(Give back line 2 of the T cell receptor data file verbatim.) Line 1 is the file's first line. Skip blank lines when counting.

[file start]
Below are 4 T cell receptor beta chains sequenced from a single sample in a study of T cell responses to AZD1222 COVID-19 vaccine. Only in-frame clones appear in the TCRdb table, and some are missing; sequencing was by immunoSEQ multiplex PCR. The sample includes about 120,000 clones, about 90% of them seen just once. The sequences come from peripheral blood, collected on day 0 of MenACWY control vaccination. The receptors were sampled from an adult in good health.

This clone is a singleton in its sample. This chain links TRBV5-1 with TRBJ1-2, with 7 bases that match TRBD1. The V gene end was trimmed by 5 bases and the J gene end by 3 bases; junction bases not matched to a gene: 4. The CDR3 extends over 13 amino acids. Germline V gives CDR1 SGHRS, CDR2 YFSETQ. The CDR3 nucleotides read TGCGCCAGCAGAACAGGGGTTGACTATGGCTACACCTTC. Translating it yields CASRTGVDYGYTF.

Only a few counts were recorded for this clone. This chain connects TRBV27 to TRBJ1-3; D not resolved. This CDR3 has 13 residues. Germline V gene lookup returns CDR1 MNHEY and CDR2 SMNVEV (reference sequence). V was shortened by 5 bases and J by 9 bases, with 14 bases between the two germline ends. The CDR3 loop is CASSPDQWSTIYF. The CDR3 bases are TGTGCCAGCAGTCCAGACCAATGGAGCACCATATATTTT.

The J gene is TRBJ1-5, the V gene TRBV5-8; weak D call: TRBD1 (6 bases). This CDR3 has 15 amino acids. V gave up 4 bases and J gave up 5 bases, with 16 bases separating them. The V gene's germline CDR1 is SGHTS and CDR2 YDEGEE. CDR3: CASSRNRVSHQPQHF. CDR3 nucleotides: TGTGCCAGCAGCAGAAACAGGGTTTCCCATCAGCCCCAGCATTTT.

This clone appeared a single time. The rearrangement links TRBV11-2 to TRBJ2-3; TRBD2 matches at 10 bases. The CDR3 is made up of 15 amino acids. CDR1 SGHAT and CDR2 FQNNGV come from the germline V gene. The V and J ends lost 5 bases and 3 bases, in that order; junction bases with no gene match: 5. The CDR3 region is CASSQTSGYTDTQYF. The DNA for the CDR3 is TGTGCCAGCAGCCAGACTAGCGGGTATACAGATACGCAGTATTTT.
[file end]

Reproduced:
This clone is a singleton in its sample. This chain links TRBV5-1 with TRBJ1-2, with 7 bases that match TRBD1. The V gene end was trimmed by 5 bases and the J gene end by 3 bases; junction bases not matched to a gene: 4. The CDR3 extends over 13 amino acids. Germline V gives CDR1 SGHRS, CDR2 YFSETQ. The CDR3 nucleotides read TGCGCCAGCAGAACAGGGGTTGACTATGGCTACACCTTC. Translating it yields CASRTGVDYGYTF.